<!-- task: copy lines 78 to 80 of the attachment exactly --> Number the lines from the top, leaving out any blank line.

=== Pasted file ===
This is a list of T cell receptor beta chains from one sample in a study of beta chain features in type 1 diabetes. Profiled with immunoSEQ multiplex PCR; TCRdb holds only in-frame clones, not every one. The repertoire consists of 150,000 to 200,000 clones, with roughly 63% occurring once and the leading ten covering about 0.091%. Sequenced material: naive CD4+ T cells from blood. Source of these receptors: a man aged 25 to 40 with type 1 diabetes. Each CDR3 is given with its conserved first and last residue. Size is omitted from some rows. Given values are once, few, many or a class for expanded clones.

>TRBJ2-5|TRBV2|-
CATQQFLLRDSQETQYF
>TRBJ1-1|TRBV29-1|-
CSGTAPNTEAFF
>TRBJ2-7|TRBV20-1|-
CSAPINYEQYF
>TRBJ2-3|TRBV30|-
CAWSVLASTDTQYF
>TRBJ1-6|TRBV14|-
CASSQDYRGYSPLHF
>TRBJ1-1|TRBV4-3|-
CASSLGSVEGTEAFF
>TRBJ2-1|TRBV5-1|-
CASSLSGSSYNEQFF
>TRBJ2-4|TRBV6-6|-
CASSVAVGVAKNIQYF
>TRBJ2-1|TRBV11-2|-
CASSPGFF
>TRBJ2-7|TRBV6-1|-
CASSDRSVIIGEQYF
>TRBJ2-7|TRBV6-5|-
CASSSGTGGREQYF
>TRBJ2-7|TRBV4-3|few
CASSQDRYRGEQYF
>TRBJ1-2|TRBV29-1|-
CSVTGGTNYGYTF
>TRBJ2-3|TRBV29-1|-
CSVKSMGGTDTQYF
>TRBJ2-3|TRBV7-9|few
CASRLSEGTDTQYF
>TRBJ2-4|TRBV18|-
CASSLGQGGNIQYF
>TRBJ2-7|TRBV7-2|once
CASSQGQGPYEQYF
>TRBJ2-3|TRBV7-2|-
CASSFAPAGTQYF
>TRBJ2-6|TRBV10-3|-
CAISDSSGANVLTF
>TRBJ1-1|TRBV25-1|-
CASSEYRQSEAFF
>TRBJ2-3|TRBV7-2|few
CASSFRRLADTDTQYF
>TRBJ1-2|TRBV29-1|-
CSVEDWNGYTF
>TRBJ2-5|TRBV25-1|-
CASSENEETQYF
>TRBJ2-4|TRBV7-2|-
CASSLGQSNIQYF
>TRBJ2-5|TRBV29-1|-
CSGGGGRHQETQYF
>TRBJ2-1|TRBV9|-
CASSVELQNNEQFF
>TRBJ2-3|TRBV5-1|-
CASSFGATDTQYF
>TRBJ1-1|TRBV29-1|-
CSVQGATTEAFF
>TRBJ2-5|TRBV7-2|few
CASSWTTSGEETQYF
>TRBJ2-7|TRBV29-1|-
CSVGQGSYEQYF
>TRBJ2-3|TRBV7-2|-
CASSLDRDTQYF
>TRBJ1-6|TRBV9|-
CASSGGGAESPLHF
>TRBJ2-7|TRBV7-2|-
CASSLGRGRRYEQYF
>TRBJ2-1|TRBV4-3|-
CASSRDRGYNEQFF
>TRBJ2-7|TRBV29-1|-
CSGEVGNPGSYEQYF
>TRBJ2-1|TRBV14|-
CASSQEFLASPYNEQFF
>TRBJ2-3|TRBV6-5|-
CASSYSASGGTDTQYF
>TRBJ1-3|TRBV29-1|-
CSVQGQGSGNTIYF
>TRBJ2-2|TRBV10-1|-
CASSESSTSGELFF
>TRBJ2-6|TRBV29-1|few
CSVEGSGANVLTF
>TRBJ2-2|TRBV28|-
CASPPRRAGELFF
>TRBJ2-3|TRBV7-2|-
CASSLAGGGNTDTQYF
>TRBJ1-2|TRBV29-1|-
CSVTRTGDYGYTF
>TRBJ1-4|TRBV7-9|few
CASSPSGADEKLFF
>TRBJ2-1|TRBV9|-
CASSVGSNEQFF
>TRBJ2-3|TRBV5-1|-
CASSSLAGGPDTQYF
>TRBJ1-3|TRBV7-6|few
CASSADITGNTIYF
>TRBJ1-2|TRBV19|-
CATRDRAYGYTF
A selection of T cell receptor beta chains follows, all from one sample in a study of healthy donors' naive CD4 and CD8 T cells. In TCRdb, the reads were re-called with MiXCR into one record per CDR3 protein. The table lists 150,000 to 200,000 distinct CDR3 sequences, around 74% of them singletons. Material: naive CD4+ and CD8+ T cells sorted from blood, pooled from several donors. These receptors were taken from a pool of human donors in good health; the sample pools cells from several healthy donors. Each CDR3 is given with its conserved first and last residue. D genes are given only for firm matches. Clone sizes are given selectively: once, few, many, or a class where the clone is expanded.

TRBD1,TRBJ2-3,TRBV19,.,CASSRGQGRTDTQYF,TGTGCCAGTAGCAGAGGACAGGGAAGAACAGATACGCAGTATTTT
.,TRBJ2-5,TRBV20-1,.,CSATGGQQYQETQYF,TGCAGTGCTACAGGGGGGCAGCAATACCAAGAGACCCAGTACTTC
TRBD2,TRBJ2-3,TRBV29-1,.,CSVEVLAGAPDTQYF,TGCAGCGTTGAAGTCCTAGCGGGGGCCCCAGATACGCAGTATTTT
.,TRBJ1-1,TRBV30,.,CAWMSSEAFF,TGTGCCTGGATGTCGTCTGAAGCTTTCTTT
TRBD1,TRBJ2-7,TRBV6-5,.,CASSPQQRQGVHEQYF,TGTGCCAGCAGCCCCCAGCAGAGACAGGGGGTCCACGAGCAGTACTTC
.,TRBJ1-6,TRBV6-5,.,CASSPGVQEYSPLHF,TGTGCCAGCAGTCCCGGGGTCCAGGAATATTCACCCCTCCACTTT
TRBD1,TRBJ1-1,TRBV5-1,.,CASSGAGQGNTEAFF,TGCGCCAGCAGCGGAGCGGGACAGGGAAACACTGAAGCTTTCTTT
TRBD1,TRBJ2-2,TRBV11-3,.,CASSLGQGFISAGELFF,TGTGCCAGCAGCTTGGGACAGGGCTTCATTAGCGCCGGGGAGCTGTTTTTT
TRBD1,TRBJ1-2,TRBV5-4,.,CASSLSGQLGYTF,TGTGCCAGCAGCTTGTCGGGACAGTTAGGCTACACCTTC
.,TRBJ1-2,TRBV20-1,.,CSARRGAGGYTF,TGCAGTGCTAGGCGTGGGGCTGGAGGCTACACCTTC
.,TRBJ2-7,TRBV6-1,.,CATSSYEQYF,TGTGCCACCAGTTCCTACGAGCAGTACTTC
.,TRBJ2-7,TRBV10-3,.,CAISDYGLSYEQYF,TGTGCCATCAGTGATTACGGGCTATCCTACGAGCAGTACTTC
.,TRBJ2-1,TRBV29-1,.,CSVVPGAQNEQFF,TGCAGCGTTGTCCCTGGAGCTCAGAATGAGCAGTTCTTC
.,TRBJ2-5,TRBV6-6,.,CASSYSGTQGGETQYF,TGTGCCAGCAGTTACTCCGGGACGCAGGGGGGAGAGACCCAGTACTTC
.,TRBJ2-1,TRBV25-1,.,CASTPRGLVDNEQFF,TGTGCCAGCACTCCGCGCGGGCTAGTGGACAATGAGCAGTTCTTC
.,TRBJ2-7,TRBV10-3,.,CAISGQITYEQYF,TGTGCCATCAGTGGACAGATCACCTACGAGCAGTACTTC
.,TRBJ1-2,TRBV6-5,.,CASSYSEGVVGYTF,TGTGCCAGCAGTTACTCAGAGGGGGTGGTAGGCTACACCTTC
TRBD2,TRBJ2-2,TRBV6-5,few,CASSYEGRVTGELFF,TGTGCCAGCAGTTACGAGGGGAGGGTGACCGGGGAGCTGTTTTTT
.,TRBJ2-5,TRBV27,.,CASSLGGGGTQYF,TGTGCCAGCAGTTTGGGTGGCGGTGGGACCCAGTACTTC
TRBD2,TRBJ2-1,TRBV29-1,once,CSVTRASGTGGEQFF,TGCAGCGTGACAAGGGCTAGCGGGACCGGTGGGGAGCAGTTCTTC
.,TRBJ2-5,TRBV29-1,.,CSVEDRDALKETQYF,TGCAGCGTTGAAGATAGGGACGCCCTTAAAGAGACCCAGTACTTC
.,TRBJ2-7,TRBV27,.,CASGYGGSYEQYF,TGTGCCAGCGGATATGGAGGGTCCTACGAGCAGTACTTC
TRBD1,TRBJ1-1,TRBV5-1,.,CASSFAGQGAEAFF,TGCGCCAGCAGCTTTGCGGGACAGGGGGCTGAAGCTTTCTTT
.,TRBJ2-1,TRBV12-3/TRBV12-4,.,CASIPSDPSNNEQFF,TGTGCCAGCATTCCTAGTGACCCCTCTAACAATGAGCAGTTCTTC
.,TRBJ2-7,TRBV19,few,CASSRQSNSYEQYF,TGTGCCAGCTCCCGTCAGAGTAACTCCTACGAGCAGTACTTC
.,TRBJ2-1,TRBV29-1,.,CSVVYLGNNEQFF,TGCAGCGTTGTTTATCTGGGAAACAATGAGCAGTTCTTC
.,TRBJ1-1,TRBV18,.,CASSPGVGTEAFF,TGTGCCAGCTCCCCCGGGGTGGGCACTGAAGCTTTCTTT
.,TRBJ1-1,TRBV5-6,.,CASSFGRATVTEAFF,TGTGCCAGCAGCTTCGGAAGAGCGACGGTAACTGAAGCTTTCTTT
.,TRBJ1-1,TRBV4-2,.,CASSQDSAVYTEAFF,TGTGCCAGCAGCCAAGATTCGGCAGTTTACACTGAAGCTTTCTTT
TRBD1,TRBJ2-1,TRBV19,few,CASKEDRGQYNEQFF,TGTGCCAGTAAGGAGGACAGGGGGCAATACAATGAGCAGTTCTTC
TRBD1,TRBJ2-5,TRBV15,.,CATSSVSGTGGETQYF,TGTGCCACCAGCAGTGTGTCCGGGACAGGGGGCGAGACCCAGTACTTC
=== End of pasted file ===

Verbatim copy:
>TRBJ2-2|TRBV10-1|-
CASSESSTSGELFF
>TRBJ2-6|TRBV29-1|few